If Jeff Martin could answer the question of how each one of 49 million people in Ahold USA ’s marketing areas defines “value” as it relates to food shopping, he would find a way to deliver it to them.
The executive vice president of merchandising and marketing for Ahold USA Retail leverages all the tools at his disposal to get as close to that answer as he possibly can, and seeks to provide solutions that make Ahold’s 750 Stop & Shop, Giant-Landover and Giant-Carlisle stores the “favorite place to shop” for its customers.
If that means offering an extensive array of opening-price-point private labels, so be it. If it means offering discounts on gasoline for purchasing certain products, customers are able to do that, and if it means offering the ability to scan items with a mobile app while shopping to speed checkout, more and more customers have the ability do that as well.
Because of his efforts to provide value and enhance the shopping experience at Ahold USA’s stores, his close work with suppliers and his success in helping drive sales growth and profitability at Ahold USA, Martin has been selected as the winner of SN’s 2012 Marketer of the Year Award.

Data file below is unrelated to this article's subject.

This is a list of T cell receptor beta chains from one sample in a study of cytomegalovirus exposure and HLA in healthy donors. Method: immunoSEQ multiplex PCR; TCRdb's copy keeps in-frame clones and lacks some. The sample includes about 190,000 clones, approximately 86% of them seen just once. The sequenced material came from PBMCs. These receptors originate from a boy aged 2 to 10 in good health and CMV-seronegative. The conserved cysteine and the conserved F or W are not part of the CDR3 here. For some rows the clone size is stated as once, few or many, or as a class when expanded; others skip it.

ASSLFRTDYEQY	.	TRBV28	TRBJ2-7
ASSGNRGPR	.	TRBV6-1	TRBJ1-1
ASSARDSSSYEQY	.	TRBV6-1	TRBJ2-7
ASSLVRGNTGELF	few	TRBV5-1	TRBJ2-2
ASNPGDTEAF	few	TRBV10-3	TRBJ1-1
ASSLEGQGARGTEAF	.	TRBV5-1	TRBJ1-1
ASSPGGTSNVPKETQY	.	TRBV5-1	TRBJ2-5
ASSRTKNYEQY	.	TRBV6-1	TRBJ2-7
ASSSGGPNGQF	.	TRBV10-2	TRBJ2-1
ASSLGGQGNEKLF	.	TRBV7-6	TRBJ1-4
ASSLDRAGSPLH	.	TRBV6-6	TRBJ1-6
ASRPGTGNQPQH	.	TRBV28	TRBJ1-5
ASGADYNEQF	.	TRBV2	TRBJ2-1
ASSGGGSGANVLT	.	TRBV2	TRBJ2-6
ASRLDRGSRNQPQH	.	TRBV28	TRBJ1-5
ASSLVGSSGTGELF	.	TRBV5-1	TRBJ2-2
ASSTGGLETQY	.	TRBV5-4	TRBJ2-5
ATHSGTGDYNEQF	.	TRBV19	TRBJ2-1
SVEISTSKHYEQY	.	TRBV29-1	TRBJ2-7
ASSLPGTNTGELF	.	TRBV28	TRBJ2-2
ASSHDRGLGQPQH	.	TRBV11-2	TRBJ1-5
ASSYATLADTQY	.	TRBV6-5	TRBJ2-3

ABOUT THE AWARD
SN’s Marketer of the Year Award is presented annually to a supermarket marketing executive who has demonstrated innovation and success. Jeff Martin of Ahold USA is the 2012 recipient, based on his work to enhance the value proposition across the company’s divisions.
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“We need to create a lot of different kinds of value for our customers,” Martin told SN in an interview this month. “We all see value in a different way. For some, value may be our Guaranteed Value private-label platform, which is dollar-store-like in its price point, or for another consumer it could be a combination of national-brand purchases and private-brand purchases.”